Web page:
The Chicago Bears devastated the New England Patriots on this date in Super Bowl XX by an appropriate score, 46-10, stamping their ravaging "46" defense on National Football League history. The victory in New Orleans' Superdome, the first major championship for a Chicago team since the 1963 NFL title, was a near-perfect ending to a near-perfect season.
Coach Mike Ditka had shocked the team in 1982 when he predicted that the Bears would win the Super Bowl in three years. Ditka, who had played tight end for the Bears, had just been named head coach by owner George Halas. The team was numbed by a tradition of losing, despite outstanding performances by such stars as running back Gayle Sayers and linebacker Dick Butkus. To change that tradition, Ditka brought in younger players and instilled in them his fierce determination. Soon Ditka's rugged personality came to symbolize the Bears.A loss to San Francisco denied the team a trip to the 1985 Super Bowl, but the next season would be different. At quarterback was Jim McMahon, the "Punky QB." Future Hall of Fame running back Walter Payton rushed for 1,551 yards. The defense, featuring Mike Singletary, Richard Dent, Dan Hampton and Gary Fencik, terrorized opponents with their unconventional "46" blitzes under the aggressive coaching of defensive coordinator Buddy Ryan. And William "Refrigerator" Perry, a a 310-plus-pound defensive lineman, became a national celebrity when Ditka started to play him occasionally at fullback. Perry even scored three touchdowns.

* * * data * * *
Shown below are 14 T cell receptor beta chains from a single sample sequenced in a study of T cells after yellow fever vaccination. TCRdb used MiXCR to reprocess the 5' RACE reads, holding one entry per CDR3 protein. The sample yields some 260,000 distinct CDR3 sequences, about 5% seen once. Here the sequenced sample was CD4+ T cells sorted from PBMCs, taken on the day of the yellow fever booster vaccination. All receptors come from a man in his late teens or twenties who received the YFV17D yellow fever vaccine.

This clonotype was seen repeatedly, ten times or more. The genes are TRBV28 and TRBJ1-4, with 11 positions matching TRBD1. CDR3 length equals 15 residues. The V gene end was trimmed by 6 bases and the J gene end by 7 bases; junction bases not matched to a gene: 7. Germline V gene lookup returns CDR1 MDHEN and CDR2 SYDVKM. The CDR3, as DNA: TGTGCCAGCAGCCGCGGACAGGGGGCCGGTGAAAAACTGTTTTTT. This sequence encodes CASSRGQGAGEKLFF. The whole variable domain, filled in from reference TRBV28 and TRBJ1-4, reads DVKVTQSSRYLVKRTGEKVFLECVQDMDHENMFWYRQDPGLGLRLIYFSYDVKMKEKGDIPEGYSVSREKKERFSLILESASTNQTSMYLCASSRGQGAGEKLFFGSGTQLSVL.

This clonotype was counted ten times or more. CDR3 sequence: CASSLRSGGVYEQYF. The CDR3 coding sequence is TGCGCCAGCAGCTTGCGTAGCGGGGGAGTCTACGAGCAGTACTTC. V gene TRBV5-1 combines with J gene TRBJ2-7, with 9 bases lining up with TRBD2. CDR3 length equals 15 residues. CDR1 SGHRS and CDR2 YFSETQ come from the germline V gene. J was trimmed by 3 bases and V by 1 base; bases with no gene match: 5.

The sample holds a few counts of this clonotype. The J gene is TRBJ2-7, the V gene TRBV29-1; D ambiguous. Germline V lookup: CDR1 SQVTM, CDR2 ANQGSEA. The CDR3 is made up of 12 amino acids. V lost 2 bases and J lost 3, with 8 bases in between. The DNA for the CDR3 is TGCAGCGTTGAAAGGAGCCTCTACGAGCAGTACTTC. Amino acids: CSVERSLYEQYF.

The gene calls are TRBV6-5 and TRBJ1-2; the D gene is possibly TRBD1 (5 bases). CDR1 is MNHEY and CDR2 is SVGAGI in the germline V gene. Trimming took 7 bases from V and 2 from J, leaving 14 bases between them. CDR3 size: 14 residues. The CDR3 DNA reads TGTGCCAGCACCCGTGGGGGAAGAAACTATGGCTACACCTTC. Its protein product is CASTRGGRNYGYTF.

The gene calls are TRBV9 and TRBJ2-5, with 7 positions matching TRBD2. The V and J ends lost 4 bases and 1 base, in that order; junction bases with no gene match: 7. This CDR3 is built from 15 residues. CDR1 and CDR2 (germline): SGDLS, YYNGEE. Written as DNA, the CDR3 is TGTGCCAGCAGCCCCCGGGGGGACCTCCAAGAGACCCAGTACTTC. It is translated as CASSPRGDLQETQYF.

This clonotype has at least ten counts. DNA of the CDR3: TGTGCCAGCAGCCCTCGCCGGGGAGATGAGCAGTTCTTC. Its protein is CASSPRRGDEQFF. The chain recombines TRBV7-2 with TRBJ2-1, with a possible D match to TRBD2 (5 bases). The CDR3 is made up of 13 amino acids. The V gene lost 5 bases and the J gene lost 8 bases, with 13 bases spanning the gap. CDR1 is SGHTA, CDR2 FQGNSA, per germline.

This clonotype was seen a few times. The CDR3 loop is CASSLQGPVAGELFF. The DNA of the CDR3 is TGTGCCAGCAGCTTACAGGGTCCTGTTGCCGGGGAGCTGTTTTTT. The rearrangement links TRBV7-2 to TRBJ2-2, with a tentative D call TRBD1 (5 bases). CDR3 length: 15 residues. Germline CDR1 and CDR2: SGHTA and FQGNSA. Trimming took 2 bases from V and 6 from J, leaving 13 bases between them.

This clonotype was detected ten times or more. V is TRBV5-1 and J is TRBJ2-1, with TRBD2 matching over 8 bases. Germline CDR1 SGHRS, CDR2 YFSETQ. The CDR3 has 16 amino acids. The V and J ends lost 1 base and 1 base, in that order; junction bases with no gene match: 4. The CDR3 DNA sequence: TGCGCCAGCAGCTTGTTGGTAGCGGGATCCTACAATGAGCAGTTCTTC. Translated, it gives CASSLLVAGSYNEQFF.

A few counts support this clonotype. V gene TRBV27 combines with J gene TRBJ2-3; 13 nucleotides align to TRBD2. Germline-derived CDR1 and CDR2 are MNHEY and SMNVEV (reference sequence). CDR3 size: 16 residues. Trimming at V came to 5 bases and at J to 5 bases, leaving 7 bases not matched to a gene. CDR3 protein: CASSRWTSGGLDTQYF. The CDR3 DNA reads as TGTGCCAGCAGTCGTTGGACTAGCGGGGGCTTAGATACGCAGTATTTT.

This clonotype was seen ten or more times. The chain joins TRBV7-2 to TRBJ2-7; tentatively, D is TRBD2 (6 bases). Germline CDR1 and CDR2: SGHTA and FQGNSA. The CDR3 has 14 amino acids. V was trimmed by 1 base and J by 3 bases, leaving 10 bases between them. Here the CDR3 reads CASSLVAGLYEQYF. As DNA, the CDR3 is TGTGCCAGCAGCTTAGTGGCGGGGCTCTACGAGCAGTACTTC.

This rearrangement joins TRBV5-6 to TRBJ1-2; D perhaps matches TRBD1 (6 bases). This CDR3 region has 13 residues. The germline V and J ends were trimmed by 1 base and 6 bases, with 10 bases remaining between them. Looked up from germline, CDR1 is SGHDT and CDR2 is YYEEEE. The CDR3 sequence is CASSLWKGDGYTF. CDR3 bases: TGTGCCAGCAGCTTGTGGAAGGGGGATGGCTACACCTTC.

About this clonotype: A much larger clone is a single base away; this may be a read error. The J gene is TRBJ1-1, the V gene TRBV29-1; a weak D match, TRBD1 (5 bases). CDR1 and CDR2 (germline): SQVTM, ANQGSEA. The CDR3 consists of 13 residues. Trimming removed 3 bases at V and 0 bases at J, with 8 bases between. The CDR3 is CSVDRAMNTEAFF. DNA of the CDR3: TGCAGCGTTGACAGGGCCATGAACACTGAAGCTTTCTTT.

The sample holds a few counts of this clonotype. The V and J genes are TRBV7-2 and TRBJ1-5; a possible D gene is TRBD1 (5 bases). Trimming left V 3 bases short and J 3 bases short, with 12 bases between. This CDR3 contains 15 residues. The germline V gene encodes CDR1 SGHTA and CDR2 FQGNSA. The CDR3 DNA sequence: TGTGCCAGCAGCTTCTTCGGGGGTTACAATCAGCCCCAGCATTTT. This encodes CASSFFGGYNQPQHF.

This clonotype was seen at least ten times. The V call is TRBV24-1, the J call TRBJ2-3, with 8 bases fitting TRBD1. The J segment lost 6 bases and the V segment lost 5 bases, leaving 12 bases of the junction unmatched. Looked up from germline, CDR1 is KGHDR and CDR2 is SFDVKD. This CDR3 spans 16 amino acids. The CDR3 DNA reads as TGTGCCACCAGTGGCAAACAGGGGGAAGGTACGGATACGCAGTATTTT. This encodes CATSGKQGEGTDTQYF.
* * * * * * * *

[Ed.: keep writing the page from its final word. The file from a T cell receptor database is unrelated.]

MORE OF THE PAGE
Before the Super Bowl, many players made a music video called "The Super Bowl Shuffle," a gloating, highly premature celebration of a rollicking season that had been spoiled only by a loss to the Miami Dolphins.
The game itself became lopsided so early that the only suspense concerned McMahon's ever-changing headbands, which advertised various charities. However, the cries of "Payton! Payton!" went unanswered. The league's all-time leading rusher failed to score.
Ditka talked about the Bears becoming the team of the 1980s, but Ryan, who feuded openly with Ditka, left the following season. Distractions, such as commercial endorsements, and player attrition took their toll. The team won only two more playoff games under Ditka.
In 1993, Halas' grandson, Bears President Mike McCaskey, replaced Ditka with Dave Wannstedt, and in 1996, Wannstedt fired place-kicker Kevin Butler, the last remaining player from the super season of 1985.Copyright © 2015, The Baltimore Sun